Friday, November 30, 2007

The First Elgin Watch

This is the first in a series of posts about pocket watches. There are three Elgins, an Ingersoll Reliance, and an Enicar. First, the cream of the crop, the Elgin that still runs.

Currently wrapped in paper towels and a Ziplock bag, this UFO is nestled in the bottom of a plastic food container. This shiny UFO has a plethora of things to tell besides the time. In years past, this likely resided in the vest pocket (or overall pocket) of a railroad employee by the name of Benjamin Richard.

Gold in color, this round watch shows signs of use and possibly abuse. The front glass/plastic cover is intact but needs cleaning. The hours are marked in clear, bold, black numbers with the minutes marked in red to the outside of the hours. The hour numbers all face in one direction (up-with the winder being the top) while the minutes are all facing the center of the watch face. Where hour number 6 should be is a second dial for seconds. These face the same direction as the hour numbers.

The hour and minute hands are black, shiny, and shaped like the spade in a deck of cards at the end. The hand for seconds is straight.

Both hour and second faces are white with black hashes for the seconds, minutes, and hours. Just above the number 7 hour, a small piece of the enamel has broken off. Near the 11 hour mark, there is a crack that splits to either side of the 56 minute mark. The face is double sunk, meaning the hour/minute dial is sunk and the second dial is sunk separately.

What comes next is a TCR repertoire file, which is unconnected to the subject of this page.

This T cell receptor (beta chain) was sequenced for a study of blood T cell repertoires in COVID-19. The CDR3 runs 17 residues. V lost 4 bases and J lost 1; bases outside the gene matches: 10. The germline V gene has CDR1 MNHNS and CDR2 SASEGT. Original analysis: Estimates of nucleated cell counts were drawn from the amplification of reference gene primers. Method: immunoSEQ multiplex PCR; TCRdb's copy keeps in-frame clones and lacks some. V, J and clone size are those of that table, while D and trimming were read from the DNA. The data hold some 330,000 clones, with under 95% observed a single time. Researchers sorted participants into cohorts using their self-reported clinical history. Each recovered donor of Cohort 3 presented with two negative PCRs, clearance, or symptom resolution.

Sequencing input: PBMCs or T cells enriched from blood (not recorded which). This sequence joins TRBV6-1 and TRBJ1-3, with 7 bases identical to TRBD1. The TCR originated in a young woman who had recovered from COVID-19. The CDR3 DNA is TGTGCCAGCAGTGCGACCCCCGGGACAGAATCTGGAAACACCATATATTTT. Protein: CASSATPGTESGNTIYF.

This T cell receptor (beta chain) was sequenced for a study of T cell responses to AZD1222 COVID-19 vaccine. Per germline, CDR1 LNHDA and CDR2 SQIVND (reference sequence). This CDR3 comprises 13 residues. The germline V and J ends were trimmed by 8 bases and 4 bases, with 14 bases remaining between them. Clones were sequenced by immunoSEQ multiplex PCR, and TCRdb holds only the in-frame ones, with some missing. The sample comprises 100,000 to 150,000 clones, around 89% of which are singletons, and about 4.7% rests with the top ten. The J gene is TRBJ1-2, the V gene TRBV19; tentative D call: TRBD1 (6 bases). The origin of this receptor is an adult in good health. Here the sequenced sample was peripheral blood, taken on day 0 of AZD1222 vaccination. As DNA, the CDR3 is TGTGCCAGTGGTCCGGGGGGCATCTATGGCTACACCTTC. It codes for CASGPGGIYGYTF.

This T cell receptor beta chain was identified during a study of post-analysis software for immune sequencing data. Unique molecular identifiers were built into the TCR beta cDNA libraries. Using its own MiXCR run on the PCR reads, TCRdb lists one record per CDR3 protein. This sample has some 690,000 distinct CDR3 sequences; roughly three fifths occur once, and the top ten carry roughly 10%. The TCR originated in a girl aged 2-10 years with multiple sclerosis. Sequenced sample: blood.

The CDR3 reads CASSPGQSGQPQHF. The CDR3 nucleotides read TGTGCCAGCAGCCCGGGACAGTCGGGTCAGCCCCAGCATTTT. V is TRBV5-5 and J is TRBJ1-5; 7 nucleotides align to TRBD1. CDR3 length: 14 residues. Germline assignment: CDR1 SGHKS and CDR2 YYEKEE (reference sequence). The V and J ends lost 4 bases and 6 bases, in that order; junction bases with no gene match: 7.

The front cover is removed by unscrewing it counter-clockwise. Under the cover is a single string of numbers, 9753341.

The rear of the watch has an undetermined pattern engraved on it. It appears to contain flowers and is geometric in nature.

The rear cover is removed by unscrewing it counter-clockwise as well. On the reverse of the cover are several markings and numbers. The inner workings also have several numbers and letters.

This watch does work but the UFO Team has been hesitant to wind it for any extended period of time. One minor twist did produce enough to prove it works.

Unique Marks:
Under the front cover, on the watch (but not the cover) - 9753341 - located between 5 and 6 hour marks.

Under the back cover, on the reverse of the cover (from top to bottom) - Keystone Watchcase, [a keystone symbol], [a scale symbol], J. Boss, 10K gold filled, 1644-J*, 9744616, 4883[reverse J]*, 12V3X423 [located to the right of center] - *Hand engraved numbers

Under the back cover, on the inner workings - B. W. Raymond, Elgin, Ill. U. S. A., 11628652, Safety Barrel, 19 Jewels, Adjusted

Benjamin Richard was an employee of the Union Pacific Railroad Company for many years. This particular watch was produced in 1904 and is considered a Grade 240. Grade 240 was also known as the Veritas BWR (for Benjamin Wright Raymond, the first president of the Elgin National Watch Company). Technical specifications are as follows (Those more technically inclined can view the same information here.):

- Model 8
- Class 91
- double sunk open face
- stem wound
- lever set
- Size 18
- 3/4 plate
- nickel finish with damaskeening
- 19 jewels
- adjusted to 5 positions
- 5 beats per second
- railroad grade

After Benjamin Richard, the next likely owner was his son, Claud. From there, the ownership becomes as muddled and hard to read as the dirt and grime from years of history coat the watch face with mystery and dull the hands of time.



- Copious amounts of information retrieved from

Special Thanks:
- Special thanks to Kurt R. A. Giambastiani. This private hobbyist and watch uber-enthusiast is also known for his popular Fallen Cloud saga books and for being an all-around great guy.


Elgin Watches said...

The first Elgin watch is actually a B.W. Raymond serial number 101, owned by the City of Elgin. But very interesting article anyway :)

TK42ONE said...

Sorry, we weren't implying this particular watch was the first Elgin made, simply the first Elgin watch in our collection that we were covering.

But thanks for stopping by!